Basic microbiology research study unexpectedly uncovers practical findings for growers

Basic microbiology research study unexpectedly uncovers practical findings for growers.
Cover cropping also has its risks, especially if dying cover crops encourage disease pressure that passes on to the next crop.
Such is the unexpected lesson behind a recent study published in Phytobiomes, a new open-access journal of The American Phytopathological Society.
In this recently-published article, titled "Isolation of Cultivation-Resistant Oomycetes, First Detected as Amplicon Sequences, from Roots of Herbicide-Terminated Winter Rye," Dr. Matthew G. Bakker and several other researchers at the U.S. Department of Agriculture’s Agricultural Research Service set out to describe the microbiology of dying rye cover crop roots and how their microbial communities changed over time in a field setting.
Among the many microorganisms detected, they found that several less-known species of oomycetes, including Pythium and Lagena species, were commonly associated with cereal rye cover crops.
While this research was originally meant to be basic, the study unexpectedly turned out to have some very practical findings.
In addition to describing and validating the microbiology of these rye cover crop roots, their work revealed that the Pythium species naturally passed on to the corn plants as they sprouted into seedlings, resulting in seedling disease.
"This study tells a neat story about how new research techniques can lead to unpredictable findings with important and practical applications," said Bakker.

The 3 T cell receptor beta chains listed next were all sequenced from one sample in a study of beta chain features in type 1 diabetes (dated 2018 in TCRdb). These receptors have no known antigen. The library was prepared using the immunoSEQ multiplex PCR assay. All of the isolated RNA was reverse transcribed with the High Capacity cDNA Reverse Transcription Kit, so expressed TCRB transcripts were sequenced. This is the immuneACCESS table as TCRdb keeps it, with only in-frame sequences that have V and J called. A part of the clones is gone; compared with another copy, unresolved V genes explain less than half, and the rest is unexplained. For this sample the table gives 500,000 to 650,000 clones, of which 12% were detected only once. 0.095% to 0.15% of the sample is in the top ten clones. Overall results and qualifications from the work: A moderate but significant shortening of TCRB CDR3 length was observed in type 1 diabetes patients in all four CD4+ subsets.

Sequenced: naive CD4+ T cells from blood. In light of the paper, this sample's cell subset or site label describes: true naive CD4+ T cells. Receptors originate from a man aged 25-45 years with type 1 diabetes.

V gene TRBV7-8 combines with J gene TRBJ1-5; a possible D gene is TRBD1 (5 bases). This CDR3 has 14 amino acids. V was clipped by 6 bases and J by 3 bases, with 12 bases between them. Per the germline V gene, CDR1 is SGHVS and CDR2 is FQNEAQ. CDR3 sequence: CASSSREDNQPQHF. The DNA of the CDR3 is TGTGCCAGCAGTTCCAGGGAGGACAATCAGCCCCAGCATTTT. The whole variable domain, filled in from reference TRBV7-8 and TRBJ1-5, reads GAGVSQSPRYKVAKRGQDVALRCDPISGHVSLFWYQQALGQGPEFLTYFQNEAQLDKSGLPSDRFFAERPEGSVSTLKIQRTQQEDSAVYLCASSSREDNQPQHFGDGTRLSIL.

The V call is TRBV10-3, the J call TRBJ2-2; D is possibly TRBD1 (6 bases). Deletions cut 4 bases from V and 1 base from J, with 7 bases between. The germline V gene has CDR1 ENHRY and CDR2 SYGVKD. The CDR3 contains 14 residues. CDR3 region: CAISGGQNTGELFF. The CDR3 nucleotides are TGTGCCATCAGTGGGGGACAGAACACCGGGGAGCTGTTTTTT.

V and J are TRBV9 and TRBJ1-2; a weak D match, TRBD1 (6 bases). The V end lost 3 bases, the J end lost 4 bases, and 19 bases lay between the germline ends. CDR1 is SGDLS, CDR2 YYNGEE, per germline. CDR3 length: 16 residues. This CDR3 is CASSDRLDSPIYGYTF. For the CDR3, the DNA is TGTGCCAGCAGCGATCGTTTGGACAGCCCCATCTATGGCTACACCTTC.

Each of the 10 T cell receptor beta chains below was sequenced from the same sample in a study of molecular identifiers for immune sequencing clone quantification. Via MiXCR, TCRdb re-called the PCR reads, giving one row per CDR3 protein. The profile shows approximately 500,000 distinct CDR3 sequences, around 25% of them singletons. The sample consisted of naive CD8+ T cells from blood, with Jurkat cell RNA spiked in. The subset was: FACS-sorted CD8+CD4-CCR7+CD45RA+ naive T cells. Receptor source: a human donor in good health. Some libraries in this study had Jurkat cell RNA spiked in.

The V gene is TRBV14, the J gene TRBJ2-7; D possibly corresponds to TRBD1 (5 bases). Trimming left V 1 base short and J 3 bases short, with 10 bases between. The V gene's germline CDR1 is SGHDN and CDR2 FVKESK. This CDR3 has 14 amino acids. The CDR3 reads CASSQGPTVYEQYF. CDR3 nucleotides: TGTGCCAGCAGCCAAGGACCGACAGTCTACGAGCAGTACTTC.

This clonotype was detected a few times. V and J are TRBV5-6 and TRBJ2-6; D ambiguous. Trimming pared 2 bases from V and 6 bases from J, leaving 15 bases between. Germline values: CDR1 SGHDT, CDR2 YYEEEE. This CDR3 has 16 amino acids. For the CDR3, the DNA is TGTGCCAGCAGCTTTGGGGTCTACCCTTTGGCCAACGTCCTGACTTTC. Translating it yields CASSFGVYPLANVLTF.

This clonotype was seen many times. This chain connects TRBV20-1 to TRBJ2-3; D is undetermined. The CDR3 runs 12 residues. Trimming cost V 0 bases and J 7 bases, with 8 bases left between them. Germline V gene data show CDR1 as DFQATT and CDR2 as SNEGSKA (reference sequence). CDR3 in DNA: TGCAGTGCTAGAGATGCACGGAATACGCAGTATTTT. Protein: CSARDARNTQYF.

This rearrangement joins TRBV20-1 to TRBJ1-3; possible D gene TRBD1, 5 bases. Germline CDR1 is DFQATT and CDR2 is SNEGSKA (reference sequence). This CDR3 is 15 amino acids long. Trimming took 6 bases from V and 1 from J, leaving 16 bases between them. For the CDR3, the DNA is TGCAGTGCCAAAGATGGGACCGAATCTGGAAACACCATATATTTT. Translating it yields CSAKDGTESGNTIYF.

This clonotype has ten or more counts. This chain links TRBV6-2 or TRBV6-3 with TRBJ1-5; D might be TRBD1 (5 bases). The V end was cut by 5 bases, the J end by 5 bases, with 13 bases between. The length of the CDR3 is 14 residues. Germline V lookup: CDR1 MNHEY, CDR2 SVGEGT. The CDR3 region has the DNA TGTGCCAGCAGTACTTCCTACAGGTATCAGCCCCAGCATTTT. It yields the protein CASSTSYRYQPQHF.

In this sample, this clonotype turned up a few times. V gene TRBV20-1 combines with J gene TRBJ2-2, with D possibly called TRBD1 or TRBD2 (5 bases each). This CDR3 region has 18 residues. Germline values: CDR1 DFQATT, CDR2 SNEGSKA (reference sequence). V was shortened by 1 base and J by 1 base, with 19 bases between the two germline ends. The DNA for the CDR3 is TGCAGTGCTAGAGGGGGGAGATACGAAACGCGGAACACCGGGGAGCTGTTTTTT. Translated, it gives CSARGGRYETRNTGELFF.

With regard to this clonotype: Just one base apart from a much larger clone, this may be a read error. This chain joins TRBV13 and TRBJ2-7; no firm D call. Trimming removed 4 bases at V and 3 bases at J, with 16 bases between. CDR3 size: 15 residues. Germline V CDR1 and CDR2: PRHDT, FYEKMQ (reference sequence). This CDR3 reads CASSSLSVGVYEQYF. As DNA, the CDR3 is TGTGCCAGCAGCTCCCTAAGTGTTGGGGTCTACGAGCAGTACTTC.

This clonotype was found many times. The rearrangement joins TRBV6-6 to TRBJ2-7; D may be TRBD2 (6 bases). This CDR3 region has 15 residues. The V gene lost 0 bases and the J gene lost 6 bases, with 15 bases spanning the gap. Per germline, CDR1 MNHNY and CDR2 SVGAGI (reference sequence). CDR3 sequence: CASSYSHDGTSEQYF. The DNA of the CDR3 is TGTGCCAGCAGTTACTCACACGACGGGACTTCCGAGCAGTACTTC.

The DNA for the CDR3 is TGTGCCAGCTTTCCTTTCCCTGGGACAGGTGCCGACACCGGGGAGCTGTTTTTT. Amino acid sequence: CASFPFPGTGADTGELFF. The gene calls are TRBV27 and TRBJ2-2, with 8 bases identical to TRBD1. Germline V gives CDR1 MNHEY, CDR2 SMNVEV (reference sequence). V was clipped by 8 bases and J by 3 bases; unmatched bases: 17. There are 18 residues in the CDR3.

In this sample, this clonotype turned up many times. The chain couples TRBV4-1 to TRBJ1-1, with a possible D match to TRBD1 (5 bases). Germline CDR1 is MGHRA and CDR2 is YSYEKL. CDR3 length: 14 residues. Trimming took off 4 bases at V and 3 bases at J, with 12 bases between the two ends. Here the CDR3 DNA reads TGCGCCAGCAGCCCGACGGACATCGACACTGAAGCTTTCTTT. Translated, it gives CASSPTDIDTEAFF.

"Another interesting aspect of this study was that the most abundant species of Pythium in the cover crop roots was different on one side of the field than on the other.
Other benefits of this study include… An improved understanding of the microbiology of dying plants in natural and managed ecosystems The demonstrated importance of using DNA technology to help detect the microbial communities associated with crops, as microorganisms can be difficult to cultivate in the laboratory An improved understanding of the ecology of oomycetes — and of the potential for shared pathogens between cover crops and grain crops Bakker hopes this and similar work will spark more research in root-soil dynamics.

Snap beans hard to grow in cover crop residue

Snap beans hard to grow in cover crop residue.
"We designed a study to look at a scenario that had a better chance of success.
We used snap bean, which is relatively large-seeded, and planted later to allow sufficient time to grow and then kill a cover crop."
In both Illinois and Washington, Williams and USDA-ARS agronomist Rick Boydston grew vetch, rye, and a combination of the two cover crops before killing them with a roller-crimper — a machine that evenly flattens and crimps standing plant biomass — or with a combination of the roller-crimper and a burndown herbicide.
Instead, vetch became weedy and caused yield losses in snap bean.
"Another issue was adequate seed-to-soil contact, which can become a challenge with excessive plant residues on the soil surface.
No-till snap bean performance and weed response following rye and vetch cover crops.
"Snap beans hard to grow in cover crop residue."
University of Illinois College of Agricultural, Consumer and Environmental Sciences.
"Snap beans hard to grow in cover crop residue."